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Publication numberUS6891856 B2
Publication typeGrant
Application numberUS 09/761,983
Publication dateMay 10, 2005
Filing dateJan 17, 2001
Priority dateJan 19, 2000
Fee statusPaid
Also published asDE60130383D1, DE60130383T2, EP1119128A2, EP1119128A3, EP1119128B1, US20010008533
Publication number09761983, 761983, US 6891856 B2, US 6891856B2, US-B2-6891856, US6891856 B2, US6891856B2
InventorsMasaki Umayabashi
Original AssigneeNec Corporation
Export CitationBiBTeX, EndNote, RefMan
External Links: USPTO, USPTO Assignment, Espacenet
Delay-compensated timeslot assignment method and system for point-to-multipoint communication networks
US 6891856 B2
Abstract
In a communication network, end-user systems are connected via a common transmission medium to a timeslot assignment unit. Each end-user system has a buffer for storing packets, and a queue length detector for detecting a queue length of the stored packets. The end-user system forwards packets on assigned timeslots to the network and transmits a signal for indicating the detected queue length to the assignment unit. The timeslot assignment unit maintains timeslot records to store count numbers of assigned timeslots, determines a total count number of timeslots assigned to each end-user system during a period corresponding to the delay time of the unit, and receives a queue length signal from each end-user system. From the total count number and the queue length a virtual queue length is determined for indicating the number of packets to which timeslots are still not assigned. Based on the virtual queue length, timeslots are assigned to each end-user system.
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Claims(19)
1. A timeslot assignment method for a communication system in which a plurality of end-user systems are connected to a timeslot assignment unit via a common transmission medium, each of said end-user systems comprising a buffer for storing packets of either variable or constant length- and forwarding packets from said buffer on assigned timeslots, the method comprising the steps of:
a) determining a first count number of said packets in the buffer of each of said end-user systems;
b) determining a second, total count number of timeslots previously assigned to each end-user system during a delay time period of said timeslot assignment unit;
c) using said first and second count numbers for determining a third count number of packets in said buffer to which timeslots are still not assigned; and
d) assigning timeslots to packets of each end-user system based on an order of rank of third count numbers of respective ones of said plurality of end-user systems.
2. A timeslot assignment method as claimed in claim 1, wherein said third count number equals a difference between said first and second count numbers.
3. A timeslot assignment method as claimed in claim 1, wherein the step (d) assigns said timeslots on a round-robin basis.
4. A timeslot assignment method as claimed in claim 1, wherein the step (d) assigns said timeslots in proportion to said third count number.
5. A timeslot assignment method as claimed in claim 1, wherein the step (d) comprises the steps of:
d1) arranging the third count numbers of said end-user systems in descending order of rank;
d2) setting integer N to one;
d3) detecting a difference between the third count number arranged in a rank represented by the integer N and the third count number arranged in a rank represented by integer (N+1);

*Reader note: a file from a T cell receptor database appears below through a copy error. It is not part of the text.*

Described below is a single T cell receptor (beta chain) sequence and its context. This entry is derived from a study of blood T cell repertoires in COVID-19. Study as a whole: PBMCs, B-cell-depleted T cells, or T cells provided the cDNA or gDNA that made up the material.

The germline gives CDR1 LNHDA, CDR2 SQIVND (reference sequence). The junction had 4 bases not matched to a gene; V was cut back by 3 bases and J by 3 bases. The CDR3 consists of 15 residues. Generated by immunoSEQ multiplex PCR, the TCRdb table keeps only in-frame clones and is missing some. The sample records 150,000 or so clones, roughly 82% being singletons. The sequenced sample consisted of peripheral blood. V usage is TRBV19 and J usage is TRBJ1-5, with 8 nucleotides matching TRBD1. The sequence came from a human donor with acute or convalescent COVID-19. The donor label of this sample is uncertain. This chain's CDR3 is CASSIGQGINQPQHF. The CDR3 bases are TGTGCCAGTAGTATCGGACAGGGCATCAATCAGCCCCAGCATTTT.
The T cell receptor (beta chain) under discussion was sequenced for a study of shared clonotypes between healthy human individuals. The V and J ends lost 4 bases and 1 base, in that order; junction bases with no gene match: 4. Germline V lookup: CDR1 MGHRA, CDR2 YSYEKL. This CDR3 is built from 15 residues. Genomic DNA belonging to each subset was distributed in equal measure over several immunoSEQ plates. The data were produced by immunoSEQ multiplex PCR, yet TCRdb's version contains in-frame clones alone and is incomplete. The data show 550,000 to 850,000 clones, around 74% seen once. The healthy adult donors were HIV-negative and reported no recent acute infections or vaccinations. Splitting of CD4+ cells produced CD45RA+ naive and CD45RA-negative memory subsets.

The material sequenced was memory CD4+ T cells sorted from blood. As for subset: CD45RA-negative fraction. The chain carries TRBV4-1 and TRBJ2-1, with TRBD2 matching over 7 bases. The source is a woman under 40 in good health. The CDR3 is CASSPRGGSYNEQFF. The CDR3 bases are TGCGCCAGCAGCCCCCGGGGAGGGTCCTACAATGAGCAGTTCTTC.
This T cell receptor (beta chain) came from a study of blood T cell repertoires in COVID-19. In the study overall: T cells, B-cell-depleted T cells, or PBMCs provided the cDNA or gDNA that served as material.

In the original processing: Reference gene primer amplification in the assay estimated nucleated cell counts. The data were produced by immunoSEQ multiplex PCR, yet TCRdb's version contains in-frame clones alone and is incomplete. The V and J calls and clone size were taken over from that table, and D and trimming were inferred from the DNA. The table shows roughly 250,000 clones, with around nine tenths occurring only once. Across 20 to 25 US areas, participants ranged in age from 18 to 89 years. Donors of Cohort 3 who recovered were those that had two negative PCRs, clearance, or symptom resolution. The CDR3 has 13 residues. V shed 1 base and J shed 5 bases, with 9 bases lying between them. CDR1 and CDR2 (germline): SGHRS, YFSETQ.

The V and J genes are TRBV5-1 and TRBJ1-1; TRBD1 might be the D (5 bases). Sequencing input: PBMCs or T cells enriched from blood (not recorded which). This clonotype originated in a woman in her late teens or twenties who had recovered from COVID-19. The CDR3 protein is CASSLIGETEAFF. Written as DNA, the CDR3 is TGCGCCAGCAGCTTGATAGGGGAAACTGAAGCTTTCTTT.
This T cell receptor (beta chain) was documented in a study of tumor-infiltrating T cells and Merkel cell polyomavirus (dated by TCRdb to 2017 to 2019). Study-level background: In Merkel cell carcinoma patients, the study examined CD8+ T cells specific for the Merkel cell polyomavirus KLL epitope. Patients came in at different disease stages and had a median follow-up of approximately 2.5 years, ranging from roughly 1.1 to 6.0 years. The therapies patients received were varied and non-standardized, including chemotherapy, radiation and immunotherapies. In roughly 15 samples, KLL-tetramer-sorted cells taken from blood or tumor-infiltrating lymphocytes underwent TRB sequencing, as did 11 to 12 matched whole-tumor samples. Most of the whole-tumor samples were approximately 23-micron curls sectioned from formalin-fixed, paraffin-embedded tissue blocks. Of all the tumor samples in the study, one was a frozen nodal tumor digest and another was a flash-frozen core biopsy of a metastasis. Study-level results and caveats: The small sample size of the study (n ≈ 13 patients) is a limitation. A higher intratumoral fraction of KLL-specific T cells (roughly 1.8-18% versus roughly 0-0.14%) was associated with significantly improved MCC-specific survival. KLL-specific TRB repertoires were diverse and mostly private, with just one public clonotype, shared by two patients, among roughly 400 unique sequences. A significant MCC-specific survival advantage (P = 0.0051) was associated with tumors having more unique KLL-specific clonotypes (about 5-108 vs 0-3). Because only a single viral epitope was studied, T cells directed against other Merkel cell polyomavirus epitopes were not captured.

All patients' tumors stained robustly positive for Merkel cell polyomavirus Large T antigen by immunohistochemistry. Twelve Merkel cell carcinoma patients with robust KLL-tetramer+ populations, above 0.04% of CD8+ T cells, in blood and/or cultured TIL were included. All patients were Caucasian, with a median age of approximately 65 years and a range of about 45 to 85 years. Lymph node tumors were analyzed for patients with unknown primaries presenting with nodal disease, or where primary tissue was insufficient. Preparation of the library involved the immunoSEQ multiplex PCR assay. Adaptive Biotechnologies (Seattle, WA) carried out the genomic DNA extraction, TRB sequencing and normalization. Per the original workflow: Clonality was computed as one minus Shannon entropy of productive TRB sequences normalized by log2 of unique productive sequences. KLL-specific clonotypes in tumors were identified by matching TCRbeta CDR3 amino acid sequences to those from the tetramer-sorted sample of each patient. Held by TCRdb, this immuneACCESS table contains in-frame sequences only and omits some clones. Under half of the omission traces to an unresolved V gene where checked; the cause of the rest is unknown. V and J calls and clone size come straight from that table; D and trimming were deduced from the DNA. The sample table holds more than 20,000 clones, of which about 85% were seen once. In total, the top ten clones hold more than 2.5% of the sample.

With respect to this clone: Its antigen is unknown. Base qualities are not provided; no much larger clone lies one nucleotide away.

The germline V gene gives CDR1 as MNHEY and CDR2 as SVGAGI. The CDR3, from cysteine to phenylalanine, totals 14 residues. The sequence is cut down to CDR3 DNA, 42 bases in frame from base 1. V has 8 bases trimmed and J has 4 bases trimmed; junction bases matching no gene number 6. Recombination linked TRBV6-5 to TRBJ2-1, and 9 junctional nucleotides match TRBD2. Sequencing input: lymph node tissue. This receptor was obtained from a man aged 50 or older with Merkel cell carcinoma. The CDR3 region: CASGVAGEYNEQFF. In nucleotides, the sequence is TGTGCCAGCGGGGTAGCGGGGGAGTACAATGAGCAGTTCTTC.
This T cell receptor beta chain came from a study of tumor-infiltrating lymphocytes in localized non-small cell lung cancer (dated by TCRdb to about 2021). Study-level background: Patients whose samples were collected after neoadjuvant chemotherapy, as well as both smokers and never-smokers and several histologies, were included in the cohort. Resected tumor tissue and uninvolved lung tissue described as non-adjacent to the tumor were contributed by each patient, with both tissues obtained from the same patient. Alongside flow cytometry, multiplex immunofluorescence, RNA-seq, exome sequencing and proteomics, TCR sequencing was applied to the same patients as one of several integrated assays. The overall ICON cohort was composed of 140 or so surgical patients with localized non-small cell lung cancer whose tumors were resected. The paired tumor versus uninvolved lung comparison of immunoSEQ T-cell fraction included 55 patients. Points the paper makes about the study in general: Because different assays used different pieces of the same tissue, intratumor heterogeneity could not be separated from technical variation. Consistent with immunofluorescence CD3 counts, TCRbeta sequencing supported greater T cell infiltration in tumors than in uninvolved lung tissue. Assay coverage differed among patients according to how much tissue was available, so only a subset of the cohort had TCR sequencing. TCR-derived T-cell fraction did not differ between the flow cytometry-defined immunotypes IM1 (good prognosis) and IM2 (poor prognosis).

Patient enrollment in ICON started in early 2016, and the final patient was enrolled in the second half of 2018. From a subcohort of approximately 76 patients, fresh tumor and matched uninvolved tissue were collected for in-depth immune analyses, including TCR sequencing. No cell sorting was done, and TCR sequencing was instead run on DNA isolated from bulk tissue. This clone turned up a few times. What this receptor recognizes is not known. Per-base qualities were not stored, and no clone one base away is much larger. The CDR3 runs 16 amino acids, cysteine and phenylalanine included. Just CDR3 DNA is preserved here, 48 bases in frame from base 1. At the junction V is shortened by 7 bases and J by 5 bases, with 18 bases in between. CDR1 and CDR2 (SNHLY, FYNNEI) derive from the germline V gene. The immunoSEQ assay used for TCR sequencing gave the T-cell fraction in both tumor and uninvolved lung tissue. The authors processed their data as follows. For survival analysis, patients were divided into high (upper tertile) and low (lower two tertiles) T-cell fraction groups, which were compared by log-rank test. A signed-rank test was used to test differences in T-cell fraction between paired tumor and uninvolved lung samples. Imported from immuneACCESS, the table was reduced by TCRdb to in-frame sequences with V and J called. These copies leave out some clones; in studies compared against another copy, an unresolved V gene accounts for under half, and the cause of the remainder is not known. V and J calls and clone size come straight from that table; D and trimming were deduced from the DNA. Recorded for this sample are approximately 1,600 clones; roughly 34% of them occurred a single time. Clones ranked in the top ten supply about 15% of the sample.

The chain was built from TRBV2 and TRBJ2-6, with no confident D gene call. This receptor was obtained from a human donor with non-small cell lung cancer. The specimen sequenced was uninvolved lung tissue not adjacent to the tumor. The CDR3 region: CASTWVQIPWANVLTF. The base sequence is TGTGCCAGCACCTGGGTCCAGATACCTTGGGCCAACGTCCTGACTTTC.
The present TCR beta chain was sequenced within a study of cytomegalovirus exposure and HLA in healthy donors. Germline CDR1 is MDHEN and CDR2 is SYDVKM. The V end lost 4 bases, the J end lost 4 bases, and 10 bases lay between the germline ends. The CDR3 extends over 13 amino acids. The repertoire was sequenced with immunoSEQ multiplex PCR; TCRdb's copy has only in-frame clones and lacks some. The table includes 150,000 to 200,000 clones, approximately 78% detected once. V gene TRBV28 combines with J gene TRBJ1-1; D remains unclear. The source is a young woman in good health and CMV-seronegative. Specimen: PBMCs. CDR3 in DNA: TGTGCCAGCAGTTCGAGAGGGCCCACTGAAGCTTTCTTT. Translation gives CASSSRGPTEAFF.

d4) assigning timeslots corresponding in number to said difference to packets of N end-user systems whose third count numbers are arranged in said descending order; and
d5) incrementing the integer N by one and repeating the steps (d3) and (d4).
6. A timeslot assignment method as claimed in claim 1, wherein said packets are ATM cells.
7. A communication system comprising:
a plurality of end-user systems; and
a timeslot assignment unit connected via a common transmission medium to said end-user systems,
each of said end-user systems comprising:
a buffer for storing packets of either variable or constant length;
a queue length detector for detecting a queue length indicating a count number of said packets in the buffer; and
a controller for forwarding packets from said buffer on timeslots assigned by said timeslot assignment unit and transmitting a signal to said timeslot assignment unit for indicating the detected queue length,
said timeslot assignment unit comprising:
a timeslot count table having a plurality of entries corresponding to said end-user systems, each of the entries having a length corresponding to a delay time period of said timeslot assignment unit for storing a plurality of count numbers of assigned timeslots; and
a controller for (a) determining a total value of count numbers stored in each entry of said timeslot count table, (b) receiving the queue length indicating signal from each of said end-user systems, (c) using said total count number and the received queue length for determining a virtual queue length of each end-user system indicating a count number of packets in said buffer to which timeslots are still not assigned, (d) assigning timeslots to each end-user system based on an order of rank of virtual queue lengths of respective ones of said plurality of end-user systems, and (e) storing a count number of the assigned timeslots in an entry of said timeslot count table corresponding to said each end-user system.
8. A communication system as claimed in claim 7, wherein said virtual queue length equals a difference between said total count number and the received queue length.
9. A communication system as claimed in claim 7, wherein the timeslot assignment unit assigns said timeslots on a round-robin basis.
10. A communication system as claimed in claim 7, wherein the timeslot assignment unit assigns aid timeslots in proportion to said virtual queue length.
11. A communication system as claimed in claim 7, wherein the timeslot assignment unit performs the functions of: